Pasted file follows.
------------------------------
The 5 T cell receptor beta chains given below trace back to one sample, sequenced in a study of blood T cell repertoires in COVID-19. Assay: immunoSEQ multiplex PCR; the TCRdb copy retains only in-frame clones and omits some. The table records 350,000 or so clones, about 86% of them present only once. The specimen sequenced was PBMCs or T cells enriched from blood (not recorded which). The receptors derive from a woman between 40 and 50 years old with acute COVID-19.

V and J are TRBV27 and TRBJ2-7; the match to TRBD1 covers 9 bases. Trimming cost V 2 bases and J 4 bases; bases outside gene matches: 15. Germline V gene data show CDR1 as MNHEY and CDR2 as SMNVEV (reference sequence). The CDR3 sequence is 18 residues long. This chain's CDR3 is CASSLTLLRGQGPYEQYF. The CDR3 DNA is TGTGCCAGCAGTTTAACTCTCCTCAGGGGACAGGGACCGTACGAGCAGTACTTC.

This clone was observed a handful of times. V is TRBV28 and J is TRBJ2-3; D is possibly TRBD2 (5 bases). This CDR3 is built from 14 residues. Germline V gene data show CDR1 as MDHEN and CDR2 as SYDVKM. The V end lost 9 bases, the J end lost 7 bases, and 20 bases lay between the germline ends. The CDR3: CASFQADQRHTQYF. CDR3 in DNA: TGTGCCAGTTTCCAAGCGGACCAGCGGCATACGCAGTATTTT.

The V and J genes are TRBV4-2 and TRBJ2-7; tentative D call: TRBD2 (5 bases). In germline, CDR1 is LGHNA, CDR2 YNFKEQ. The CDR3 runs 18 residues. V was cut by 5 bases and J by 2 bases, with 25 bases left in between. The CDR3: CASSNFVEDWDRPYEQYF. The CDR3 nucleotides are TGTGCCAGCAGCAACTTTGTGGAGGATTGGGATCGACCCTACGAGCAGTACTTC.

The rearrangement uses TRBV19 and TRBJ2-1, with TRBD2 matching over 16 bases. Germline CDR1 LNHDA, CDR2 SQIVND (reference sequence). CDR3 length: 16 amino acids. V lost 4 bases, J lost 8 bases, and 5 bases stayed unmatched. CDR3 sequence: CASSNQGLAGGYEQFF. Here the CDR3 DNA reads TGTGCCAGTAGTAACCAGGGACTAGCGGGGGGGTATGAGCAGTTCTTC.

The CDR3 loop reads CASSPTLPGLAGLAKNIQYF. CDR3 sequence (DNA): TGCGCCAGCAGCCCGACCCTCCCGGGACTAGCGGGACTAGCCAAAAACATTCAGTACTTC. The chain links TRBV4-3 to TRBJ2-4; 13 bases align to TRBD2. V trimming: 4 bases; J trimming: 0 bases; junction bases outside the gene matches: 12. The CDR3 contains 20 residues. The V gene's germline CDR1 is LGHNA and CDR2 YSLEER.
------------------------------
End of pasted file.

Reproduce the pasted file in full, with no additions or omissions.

The 5 T cell receptor beta chains given below trace back to one sample, sequenced in a study of blood T cell repertoires in COVID-19. Assay: immunoSEQ multiplex PCR; the TCRdb copy retains only in-frame clones and omits some. The table records 350,000 or so clones, about 86% of them present only once. The specimen sequenced was PBMCs or T cells enriched from blood (not recorded which). The receptors derive from a woman between 40 and 50 years old with acute COVID-19.

V and J are TRBV27 and TRBJ2-7; the match to TRBD1 covers 9 bases. Trimming cost V 2 bases and J 4 bases; bases outside gene matches: 15. Germline V gene data show CDR1 as MNHEY and CDR2 as SMNVEV (reference sequence). The CDR3 sequence is 18 residues long. This chain's CDR3 is CASSLTLLRGQGPYEQYF. The CDR3 DNA is TGTGCCAGCAGTTTAACTCTCCTCAGGGGACAGGGACCGTACGAGCAGTACTTC.

This clone was observed a handful of times. V is TRBV28 and J is TRBJ2-3; D is possibly TRBD2 (5 bases). This CDR3 is built from 14 residues. Germline V gene data show CDR1 as MDHEN and CDR2 as SYDVKM. The V end lost 9 bases, the J end lost 7 bases, and 20 bases lay between the germline ends. The CDR3: CASFQADQRHTQYF. CDR3 in DNA: TGTGCCAGTTTCCAAGCGGACCAGCGGCATACGCAGTATTTT.

The V and J genes are TRBV4-2 and TRBJ2-7; tentative D call: TRBD2 (5 bases). In germline, CDR1 is LGHNA, CDR2 YNFKEQ. The CDR3 runs 18 residues. V was cut by 5 bases and J by 2 bases, with 25 bases left in between. The CDR3: CASSNFVEDWDRPYEQYF. The CDR3 nucleotides are TGTGCCAGCAGCAACTTTGTGGAGGATTGGGATCGACCCTACGAGCAGTACTTC.

The rearrangement uses TRBV19 and TRBJ2-1, with TRBD2 matching over 16 bases. Germline CDR1 LNHDA, CDR2 SQIVND (reference sequence). CDR3 length: 16 amino acids. V lost 4 bases, J lost 8 bases, and 5 bases stayed unmatched. CDR3 sequence: CASSNQGLAGGYEQFF. Here the CDR3 DNA reads TGTGCCAGTAGTAACCAGGGACTAGCGGGGGGGTATGAGCAGTTCTTC.

The CDR3 loop reads CASSPTLPGLAGLAKNIQYF. CDR3 sequence (DNA): TGCGCCAGCAGCCCGACCCTCCCGGGACTAGCGGGACTAGCCAAAAACATTCAGTACTTC. The chain links TRBV4-3 to TRBJ2-4; 13 bases align to TRBD2. V trimming: 4 bases; J trimming: 0 bases; junction bases outside the gene matches: 12. The CDR3 contains 20 residues. The V gene's germline CDR1 is LGHNA and CDR2 YSLEER.